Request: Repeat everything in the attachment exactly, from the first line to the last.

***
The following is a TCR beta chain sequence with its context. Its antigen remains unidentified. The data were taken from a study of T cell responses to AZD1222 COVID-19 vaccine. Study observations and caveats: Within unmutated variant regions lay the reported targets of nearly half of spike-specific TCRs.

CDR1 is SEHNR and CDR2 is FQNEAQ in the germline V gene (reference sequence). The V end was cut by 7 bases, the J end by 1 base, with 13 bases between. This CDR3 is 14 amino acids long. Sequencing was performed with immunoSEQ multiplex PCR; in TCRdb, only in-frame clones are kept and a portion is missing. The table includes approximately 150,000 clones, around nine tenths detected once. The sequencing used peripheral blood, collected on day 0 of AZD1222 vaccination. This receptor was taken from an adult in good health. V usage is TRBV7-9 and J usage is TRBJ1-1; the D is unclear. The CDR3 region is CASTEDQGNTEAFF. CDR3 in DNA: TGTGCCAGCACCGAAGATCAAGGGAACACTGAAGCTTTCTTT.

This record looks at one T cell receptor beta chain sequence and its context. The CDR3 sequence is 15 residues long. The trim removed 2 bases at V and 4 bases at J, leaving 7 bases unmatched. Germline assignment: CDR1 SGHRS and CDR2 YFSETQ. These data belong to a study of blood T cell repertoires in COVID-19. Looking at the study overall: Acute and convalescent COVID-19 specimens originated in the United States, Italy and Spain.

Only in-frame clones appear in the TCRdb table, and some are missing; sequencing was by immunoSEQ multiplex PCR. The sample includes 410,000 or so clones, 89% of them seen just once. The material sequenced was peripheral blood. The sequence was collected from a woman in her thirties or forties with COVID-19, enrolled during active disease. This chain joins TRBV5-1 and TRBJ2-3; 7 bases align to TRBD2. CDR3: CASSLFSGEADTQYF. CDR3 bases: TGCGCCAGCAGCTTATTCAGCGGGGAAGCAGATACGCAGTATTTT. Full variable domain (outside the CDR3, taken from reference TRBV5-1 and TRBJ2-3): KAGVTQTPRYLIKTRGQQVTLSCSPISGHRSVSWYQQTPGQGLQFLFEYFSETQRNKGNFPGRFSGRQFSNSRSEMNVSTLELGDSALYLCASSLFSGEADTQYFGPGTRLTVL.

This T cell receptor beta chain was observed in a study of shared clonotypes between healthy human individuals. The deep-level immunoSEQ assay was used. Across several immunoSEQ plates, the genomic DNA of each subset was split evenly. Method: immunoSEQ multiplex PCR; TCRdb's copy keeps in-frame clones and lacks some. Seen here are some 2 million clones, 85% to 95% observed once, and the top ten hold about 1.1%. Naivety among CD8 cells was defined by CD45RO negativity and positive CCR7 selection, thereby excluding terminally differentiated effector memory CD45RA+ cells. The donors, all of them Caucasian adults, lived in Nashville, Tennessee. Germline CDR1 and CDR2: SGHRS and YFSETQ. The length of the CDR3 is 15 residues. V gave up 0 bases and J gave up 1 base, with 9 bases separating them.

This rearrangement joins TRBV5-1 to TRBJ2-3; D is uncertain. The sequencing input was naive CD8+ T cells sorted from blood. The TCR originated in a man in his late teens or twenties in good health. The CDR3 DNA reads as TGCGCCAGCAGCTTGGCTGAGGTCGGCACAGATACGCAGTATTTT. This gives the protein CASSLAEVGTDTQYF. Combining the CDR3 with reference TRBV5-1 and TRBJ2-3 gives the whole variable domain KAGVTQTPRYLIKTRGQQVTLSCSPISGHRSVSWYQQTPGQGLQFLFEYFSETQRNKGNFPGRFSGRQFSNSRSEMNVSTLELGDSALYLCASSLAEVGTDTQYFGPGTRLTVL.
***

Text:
The following is a TCR beta chain sequence with its context. Its antigen remains unidentified. The data were taken from a study of T cell responses to AZD1222 COVID-19 vaccine. Study observations and caveats: Within unmutated variant regions lay the reported targets of nearly half of spike-specific TCRs.

CDR1 is SEHNR and CDR2 is FQNEAQ in the germline V gene (reference sequence). The V end was cut by 7 bases, the J end by 1 base, with 13 bases between. This CDR3 is 14 amino acids long. Sequencing was performed with immunoSEQ multiplex PCR; in TCRdb, only in-frame clones are kept and a portion is missing. The table includes approximately 150,000 clones, around nine tenths detected once. The sequencing used peripheral blood, collected on day 0 of AZD1222 vaccination. This receptor was taken from an adult in good health. V usage is TRBV7-9 and J usage is TRBJ1-1; the D is unclear. The CDR3 region is CASTEDQGNTEAFF. CDR3 in DNA: TGTGCCAGCACCGAAGATCAAGGGAACACTGAAGCTTTCTTT.

This record looks at one T cell receptor beta chain sequence and its context. The CDR3 sequence is 15 residues long. The trim removed 2 bases at V and 4 bases at J, leaving 7 bases unmatched. Germline assignment: CDR1 SGHRS and CDR2 YFSETQ. These data belong to a study of blood T cell repertoires in COVID-19. Looking at the study overall: Acute and convalescent COVID-19 specimens originated in the United States, Italy and Spain.

Only in-frame clones appear in the TCRdb table, and some are missing; sequencing was by immunoSEQ multiplex PCR. The sample includes 410,000 or so clones, 89% of them seen just once. The material sequenced was peripheral blood. The sequence was collected from a woman in her thirties or forties with COVID-19, enrolled during active disease. This chain joins TRBV5-1 and TRBJ2-3; 7 bases align to TRBD2. CDR3: CASSLFSGEADTQYF. CDR3 bases: TGCGCCAGCAGCTTATTCAGCGGGGAAGCAGATACGCAGTATTTT. Full variable domain (outside the CDR3, taken from reference TRBV5-1 and TRBJ2-3): KAGVTQTPRYLIKTRGQQVTLSCSPISGHRSVSWYQQTPGQGLQFLFEYFSETQRNKGNFPGRFSGRQFSNSRSEMNVSTLELGDSALYLCASSLFSGEADTQYFGPGTRLTVL.

This T cell receptor beta chain was observed in a study of shared clonotypes between healthy human individuals. The deep-level immunoSEQ assay was used. Across several immunoSEQ plates, the genomic DNA of each subset was split evenly. Method: immunoSEQ multiplex PCR; TCRdb's copy keeps in-frame clones and lacks some. Seen here are some 2 million clones, 85% to 95% observed once, and the top ten hold about 1.1%. Naivety among CD8 cells was defined by CD45RO negativity and positive CCR7 selection, thereby excluding terminally differentiated effector memory CD45RA+ cells. The donors, all of them Caucasian adults, lived in Nashville, Tennessee. Germline CDR1 and CDR2: SGHRS and YFSETQ. The length of the CDR3 is 15 residues. V gave up 0 bases and J gave up 1 base, with 9 bases separating them.

This rearrangement joins TRBV5-1 to TRBJ2-3; D is uncertain. The sequencing input was naive CD8+ T cells sorted from blood. The TCR originated in a man in his late teens or twenties in good health. The CDR3 DNA reads as TGCGCCAGCAGCTTGGCTGAGGTCGGCACAGATACGCAGTATTTT. This gives the protein CASSLAEVGTDTQYF. Combining the CDR3 with reference TRBV5-1 and TRBJ2-3 gives the whole variable domain KAGVTQTPRYLIKTRGQQVTLSCSPISGHRSVSWYQQTPGQGLQFLFEYFSETQRNKGNFPGRFSGRQFSNSRSEMNVSTLELGDSALYLCASSLAEVGTDTQYFGPGTRLTVL.